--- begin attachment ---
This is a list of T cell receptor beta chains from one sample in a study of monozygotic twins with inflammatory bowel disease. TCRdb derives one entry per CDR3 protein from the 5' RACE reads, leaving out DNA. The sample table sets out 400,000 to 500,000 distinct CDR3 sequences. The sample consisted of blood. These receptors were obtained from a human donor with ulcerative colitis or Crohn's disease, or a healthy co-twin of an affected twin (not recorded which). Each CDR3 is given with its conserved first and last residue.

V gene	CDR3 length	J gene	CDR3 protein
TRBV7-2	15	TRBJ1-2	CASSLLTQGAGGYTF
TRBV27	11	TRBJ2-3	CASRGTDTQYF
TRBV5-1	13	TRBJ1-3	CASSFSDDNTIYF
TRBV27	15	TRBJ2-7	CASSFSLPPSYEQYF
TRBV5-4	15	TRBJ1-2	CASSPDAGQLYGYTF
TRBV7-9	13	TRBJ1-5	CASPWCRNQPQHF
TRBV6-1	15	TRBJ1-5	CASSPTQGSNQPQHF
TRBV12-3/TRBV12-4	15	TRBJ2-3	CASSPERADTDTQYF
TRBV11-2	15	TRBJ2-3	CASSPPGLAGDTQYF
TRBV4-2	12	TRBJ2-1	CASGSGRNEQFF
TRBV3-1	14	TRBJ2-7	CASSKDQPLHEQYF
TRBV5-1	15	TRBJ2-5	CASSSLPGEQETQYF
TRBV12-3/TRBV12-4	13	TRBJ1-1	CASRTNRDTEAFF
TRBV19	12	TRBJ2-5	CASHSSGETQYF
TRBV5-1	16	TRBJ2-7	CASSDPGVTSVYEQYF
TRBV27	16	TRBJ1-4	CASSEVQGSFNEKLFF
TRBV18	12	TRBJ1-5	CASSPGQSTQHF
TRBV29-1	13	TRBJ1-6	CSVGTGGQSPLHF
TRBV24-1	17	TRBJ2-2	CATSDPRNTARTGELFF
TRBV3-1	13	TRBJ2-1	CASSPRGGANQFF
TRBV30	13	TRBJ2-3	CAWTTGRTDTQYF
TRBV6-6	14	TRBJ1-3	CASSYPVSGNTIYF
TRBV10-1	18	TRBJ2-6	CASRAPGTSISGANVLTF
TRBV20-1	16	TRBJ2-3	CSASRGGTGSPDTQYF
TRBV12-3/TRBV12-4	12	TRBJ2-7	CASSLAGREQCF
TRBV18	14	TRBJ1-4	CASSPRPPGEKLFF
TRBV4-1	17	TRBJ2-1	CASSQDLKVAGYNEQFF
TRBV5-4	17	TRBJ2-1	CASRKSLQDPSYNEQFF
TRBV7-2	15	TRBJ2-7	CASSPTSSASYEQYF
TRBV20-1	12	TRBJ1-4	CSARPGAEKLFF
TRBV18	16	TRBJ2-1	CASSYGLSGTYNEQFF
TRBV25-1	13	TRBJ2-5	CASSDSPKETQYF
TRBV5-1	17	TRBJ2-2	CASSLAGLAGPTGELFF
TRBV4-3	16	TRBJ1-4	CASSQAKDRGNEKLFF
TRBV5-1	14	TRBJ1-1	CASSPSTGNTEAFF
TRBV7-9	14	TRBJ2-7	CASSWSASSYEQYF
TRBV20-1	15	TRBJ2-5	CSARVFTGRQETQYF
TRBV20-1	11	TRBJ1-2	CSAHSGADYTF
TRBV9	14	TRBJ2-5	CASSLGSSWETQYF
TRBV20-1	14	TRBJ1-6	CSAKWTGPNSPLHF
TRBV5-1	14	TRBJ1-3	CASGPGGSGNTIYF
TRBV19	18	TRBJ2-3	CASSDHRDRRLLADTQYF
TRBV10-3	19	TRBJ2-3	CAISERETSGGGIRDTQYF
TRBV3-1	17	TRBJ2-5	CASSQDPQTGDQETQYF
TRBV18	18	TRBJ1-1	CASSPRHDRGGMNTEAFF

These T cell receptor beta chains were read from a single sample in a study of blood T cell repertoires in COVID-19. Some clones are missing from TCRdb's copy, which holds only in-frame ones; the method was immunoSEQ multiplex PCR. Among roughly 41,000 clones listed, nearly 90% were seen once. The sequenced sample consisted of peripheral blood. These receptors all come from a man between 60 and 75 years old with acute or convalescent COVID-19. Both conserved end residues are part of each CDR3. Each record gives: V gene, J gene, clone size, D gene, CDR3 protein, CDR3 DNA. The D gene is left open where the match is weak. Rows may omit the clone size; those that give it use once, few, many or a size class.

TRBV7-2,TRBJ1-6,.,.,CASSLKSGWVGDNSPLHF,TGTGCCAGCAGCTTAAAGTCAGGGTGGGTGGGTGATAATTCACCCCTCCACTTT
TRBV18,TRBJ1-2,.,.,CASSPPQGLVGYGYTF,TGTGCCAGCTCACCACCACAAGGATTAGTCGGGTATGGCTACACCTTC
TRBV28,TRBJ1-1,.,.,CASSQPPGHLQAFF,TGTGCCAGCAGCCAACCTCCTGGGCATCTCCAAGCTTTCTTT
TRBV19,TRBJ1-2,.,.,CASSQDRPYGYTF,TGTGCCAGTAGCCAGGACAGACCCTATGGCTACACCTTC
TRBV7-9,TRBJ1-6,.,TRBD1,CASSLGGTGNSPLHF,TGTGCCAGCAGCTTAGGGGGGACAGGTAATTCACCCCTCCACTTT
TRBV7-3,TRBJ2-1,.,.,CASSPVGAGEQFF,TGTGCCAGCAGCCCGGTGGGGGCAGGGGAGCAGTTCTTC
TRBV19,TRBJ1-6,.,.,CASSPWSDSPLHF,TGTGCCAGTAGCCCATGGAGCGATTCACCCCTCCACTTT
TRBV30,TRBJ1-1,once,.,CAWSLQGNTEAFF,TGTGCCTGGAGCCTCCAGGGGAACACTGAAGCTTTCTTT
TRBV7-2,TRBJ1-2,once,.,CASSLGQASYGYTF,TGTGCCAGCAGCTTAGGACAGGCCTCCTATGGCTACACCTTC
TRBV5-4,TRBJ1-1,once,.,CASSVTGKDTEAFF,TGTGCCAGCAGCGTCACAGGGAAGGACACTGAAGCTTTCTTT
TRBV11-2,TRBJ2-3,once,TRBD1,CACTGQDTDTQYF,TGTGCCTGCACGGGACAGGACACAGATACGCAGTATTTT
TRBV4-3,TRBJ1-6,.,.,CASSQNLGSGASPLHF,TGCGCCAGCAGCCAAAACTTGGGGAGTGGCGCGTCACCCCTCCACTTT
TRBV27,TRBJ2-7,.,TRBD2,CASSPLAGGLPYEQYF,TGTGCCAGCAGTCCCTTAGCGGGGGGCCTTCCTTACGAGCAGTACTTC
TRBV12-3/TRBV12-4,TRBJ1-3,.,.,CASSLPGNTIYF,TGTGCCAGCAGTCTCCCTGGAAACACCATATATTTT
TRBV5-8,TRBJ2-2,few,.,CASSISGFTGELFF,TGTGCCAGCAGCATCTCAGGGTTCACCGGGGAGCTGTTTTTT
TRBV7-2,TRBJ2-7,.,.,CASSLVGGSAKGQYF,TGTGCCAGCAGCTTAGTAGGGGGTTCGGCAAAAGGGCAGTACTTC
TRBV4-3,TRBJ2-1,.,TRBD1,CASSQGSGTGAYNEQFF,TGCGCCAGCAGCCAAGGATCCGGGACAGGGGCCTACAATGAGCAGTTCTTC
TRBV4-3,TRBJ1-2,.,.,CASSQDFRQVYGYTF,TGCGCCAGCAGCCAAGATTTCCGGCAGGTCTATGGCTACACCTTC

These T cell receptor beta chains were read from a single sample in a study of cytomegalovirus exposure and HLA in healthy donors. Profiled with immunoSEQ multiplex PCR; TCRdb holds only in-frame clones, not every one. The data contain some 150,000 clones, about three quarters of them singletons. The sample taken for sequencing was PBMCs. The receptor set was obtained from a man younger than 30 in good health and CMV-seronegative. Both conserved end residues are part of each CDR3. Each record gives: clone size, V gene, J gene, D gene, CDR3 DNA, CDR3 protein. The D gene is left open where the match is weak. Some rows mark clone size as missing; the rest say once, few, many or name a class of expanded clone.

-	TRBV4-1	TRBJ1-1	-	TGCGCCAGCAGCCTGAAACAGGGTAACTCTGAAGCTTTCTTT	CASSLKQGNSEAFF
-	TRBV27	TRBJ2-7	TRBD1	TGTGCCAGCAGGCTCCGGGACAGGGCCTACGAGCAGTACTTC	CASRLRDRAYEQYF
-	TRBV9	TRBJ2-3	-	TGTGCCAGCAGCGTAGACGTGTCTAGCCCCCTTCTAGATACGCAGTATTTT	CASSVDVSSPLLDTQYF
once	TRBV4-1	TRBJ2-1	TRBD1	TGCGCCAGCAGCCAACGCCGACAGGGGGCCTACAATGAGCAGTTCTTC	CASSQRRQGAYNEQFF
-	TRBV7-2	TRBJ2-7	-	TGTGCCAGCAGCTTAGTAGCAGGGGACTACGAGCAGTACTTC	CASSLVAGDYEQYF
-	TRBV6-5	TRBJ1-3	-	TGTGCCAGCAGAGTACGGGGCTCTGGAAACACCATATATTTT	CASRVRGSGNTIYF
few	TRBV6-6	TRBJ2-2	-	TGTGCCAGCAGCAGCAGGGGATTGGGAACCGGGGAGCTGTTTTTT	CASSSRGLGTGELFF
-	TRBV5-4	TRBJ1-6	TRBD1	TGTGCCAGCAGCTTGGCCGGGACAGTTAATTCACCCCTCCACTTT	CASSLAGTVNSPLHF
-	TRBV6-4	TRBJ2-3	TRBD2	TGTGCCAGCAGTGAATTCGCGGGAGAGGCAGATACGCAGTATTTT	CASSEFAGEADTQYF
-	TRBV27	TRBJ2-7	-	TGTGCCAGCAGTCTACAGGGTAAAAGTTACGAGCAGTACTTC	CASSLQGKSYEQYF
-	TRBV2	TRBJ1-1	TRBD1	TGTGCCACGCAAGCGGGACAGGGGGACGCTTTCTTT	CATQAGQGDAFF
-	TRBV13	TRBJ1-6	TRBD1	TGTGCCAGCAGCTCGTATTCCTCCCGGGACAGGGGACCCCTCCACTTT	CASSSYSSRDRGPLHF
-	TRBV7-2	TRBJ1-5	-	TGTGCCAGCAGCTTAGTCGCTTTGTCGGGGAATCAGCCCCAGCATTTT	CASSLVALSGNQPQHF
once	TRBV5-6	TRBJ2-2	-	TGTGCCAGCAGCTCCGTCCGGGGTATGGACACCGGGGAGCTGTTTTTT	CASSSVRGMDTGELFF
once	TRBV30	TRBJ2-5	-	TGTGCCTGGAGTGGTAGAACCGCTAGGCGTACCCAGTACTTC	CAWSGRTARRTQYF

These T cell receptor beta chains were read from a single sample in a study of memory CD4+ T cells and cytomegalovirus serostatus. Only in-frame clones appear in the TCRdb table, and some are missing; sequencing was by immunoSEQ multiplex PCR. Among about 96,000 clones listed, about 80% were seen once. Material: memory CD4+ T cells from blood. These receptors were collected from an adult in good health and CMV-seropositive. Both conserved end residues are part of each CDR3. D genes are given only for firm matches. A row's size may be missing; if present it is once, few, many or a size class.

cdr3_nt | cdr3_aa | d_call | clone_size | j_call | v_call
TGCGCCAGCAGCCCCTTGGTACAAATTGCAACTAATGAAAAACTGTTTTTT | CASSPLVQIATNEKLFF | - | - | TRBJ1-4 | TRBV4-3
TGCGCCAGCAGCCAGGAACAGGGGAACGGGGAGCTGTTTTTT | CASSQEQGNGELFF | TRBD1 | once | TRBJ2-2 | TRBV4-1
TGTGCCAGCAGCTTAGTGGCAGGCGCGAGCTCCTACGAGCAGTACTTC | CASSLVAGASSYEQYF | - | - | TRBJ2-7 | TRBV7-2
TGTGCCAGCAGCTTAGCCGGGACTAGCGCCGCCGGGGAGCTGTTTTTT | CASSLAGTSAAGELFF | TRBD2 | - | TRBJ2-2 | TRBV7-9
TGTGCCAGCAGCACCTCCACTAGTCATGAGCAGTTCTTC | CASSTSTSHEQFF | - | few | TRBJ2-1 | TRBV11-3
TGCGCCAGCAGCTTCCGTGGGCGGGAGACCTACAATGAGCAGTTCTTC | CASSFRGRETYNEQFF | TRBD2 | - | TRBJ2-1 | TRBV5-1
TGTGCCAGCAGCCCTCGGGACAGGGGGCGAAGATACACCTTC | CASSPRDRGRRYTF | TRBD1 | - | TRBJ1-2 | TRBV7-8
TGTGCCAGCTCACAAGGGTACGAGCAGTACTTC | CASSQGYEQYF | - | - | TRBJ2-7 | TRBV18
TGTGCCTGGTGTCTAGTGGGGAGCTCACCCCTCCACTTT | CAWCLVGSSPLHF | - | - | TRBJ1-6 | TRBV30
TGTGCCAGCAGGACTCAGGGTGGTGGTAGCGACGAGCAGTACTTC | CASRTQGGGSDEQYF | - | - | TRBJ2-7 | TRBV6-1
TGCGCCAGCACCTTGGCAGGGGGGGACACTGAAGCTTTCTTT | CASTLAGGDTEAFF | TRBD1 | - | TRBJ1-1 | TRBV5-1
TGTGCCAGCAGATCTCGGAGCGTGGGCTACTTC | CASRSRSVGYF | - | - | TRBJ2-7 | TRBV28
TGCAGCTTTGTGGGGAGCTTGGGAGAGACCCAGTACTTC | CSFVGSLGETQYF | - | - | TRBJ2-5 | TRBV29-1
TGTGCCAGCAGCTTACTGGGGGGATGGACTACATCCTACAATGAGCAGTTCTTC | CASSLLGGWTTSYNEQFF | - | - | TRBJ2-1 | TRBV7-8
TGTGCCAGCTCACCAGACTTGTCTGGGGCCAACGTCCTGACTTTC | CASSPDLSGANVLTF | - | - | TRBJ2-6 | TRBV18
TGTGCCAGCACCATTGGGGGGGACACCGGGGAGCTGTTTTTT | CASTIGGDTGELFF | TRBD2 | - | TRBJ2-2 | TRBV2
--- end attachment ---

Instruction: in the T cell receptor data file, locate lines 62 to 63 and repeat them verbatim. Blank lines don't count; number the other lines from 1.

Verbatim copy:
TRBV12-3/TRBV12-4,TRBJ1-3,.,.,CASSLPGNTIYF,TGTGCCAGCAGTCTCCCTGGAAACACCATATATTTT
TRBV5-8,TRBJ2-2,few,.,CASSISGFTGELFF,TGTGCCAGCAGCATCTCAGGGTTCACCGGGGAGCTGTTTTTT